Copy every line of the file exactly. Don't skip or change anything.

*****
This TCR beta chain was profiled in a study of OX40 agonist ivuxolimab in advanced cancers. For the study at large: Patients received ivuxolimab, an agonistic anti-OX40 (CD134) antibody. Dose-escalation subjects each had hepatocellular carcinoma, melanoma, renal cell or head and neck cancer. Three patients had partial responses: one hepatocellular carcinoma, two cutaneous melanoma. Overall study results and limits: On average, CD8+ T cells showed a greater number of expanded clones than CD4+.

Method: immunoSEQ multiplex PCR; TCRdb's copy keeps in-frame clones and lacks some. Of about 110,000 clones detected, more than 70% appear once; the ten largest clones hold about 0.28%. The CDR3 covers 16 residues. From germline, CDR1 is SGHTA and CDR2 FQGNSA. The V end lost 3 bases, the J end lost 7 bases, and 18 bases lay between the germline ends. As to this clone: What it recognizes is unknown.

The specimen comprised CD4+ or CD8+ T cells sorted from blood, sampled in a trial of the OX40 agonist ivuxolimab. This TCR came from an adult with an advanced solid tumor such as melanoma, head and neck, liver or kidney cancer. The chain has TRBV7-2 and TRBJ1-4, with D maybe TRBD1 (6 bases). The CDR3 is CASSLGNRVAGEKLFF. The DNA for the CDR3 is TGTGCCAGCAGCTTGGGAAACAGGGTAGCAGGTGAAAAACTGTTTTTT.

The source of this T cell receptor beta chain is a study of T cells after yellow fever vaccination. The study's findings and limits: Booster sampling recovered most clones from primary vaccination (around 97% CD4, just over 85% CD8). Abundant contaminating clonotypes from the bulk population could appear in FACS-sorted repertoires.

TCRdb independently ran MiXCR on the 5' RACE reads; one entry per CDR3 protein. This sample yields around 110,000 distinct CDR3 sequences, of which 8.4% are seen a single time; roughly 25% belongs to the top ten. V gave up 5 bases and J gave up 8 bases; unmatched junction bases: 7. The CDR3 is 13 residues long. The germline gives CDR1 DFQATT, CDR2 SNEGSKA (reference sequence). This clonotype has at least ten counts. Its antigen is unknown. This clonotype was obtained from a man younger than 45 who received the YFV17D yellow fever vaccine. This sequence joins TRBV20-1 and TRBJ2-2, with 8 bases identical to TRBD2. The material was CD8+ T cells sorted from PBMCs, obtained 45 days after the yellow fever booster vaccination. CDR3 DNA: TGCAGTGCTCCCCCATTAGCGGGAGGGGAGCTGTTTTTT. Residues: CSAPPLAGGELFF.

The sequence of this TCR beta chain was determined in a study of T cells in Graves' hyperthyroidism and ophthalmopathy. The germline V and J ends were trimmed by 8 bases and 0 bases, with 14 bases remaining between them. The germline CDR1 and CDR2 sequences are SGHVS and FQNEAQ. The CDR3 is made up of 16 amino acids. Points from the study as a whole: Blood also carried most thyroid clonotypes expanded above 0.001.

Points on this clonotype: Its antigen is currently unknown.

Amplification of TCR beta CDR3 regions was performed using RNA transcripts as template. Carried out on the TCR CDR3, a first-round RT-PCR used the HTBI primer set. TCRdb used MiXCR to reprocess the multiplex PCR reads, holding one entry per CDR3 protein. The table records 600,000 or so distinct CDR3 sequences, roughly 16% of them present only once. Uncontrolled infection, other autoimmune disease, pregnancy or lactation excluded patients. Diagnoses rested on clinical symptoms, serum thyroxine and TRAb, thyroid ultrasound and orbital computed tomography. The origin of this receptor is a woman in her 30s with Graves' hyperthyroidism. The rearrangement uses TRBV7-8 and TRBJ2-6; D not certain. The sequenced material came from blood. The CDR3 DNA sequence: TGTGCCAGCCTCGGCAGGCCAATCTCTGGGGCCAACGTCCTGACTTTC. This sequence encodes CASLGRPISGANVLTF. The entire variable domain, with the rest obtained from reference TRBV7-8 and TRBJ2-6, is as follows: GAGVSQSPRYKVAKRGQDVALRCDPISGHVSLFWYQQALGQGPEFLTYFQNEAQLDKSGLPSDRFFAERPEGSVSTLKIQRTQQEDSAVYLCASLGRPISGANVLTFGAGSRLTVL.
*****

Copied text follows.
This TCR beta chain was profiled in a study of OX40 agonist ivuxolimab in advanced cancers. For the study at large: Patients received ivuxolimab, an agonistic anti-OX40 (CD134) antibody. Dose-escalation subjects each had hepatocellular carcinoma, melanoma, renal cell or head and neck cancer. Three patients had partial responses: one hepatocellular carcinoma, two cutaneous melanoma. Overall study results and limits: On average, CD8+ T cells showed a greater number of expanded clones than CD4+.

Method: immunoSEQ multiplex PCR; TCRdb's copy keeps in-frame clones and lacks some. Of about 110,000 clones detected, more than 70% appear once; the ten largest clones hold about 0.28%. The CDR3 covers 16 residues. From germline, CDR1 is SGHTA and CDR2 FQGNSA. The V end lost 3 bases, the J end lost 7 bases, and 18 bases lay between the germline ends. As to this clone: What it recognizes is unknown.

The specimen comprised CD4+ or CD8+ T cells sorted from blood, sampled in a trial of the OX40 agonist ivuxolimab. This TCR came from an adult with an advanced solid tumor such as melanoma, head and neck, liver or kidney cancer. The chain has TRBV7-2 and TRBJ1-4, with D maybe TRBD1 (6 bases). The CDR3 is CASSLGNRVAGEKLFF. The DNA for the CDR3 is TGTGCCAGCAGCTTGGGAAACAGGGTAGCAGGTGAAAAACTGTTTTTT.

The source of this T cell receptor beta chain is a study of T cells after yellow fever vaccination. The study's findings and limits: Booster sampling recovered most clones from primary vaccination (around 97% CD4, just over 85% CD8). Abundant contaminating clonotypes from the bulk population could appear in FACS-sorted repertoires.

TCRdb independently ran MiXCR on the 5' RACE reads; one entry per CDR3 protein. This sample yields around 110,000 distinct CDR3 sequences, of which 8.4% are seen a single time; roughly 25% belongs to the top ten. V gave up 5 bases and J gave up 8 bases; unmatched junction bases: 7. The CDR3 is 13 residues long. The germline gives CDR1 DFQATT, CDR2 SNEGSKA (reference sequence). This clonotype has at least ten counts. Its antigen is unknown. This clonotype was obtained from a man younger than 45 who received the YFV17D yellow fever vaccine. This sequence joins TRBV20-1 and TRBJ2-2, with 8 bases identical to TRBD2. The material was CD8+ T cells sorted from PBMCs, obtained 45 days after the yellow fever booster vaccination. CDR3 DNA: TGCAGTGCTCCCCCATTAGCGGGAGGGGAGCTGTTTTTT. Residues: CSAPPLAGGELFF.

The sequence of this TCR beta chain was determined in a study of T cells in Graves' hyperthyroidism and ophthalmopathy. The germline V and J ends were trimmed by 8 bases and 0 bases, with 14 bases remaining between them. The germline CDR1 and CDR2 sequences are SGHVS and FQNEAQ. The CDR3 is made up of 16 amino acids. Points from the study as a whole: Blood also carried most thyroid clonotypes expanded above 0.001.

Points on this clonotype: Its antigen is currently unknown.

Amplification of TCR beta CDR3 regions was performed using RNA transcripts as template. Carried out on the TCR CDR3, a first-round RT-PCR used the HTBI primer set. TCRdb used MiXCR to reprocess the multiplex PCR reads, holding one entry per CDR3 protein. The table records 600,000 or so distinct CDR3 sequences, roughly 16% of them present only once. Uncontrolled infection, other autoimmune disease, pregnancy or lactation excluded patients. Diagnoses rested on clinical symptoms, serum thyroxine and TRAb, thyroid ultrasound and orbital computed tomography. The origin of this receptor is a woman in her 30s with Graves' hyperthyroidism. The rearrangement uses TRBV7-8 and TRBJ2-6; D not certain. The sequenced material came from blood. The CDR3 DNA sequence: TGTGCCAGCCTCGGCAGGCCAATCTCTGGGGCCAACGTCCTGACTTTC. This sequence encodes CASLGRPISGANVLTF. The entire variable domain, with the rest obtained from reference TRBV7-8 and TRBJ2-6, is as follows: GAGVSQSPRYKVAKRGQDVALRCDPISGHVSLFWYQQALGQGPEFLTYFQNEAQLDKSGLPSDRFFAERPEGSVSTLKIQRTQQEDSAVYLCASLGRPISGANVLTFGAGSRLTVL.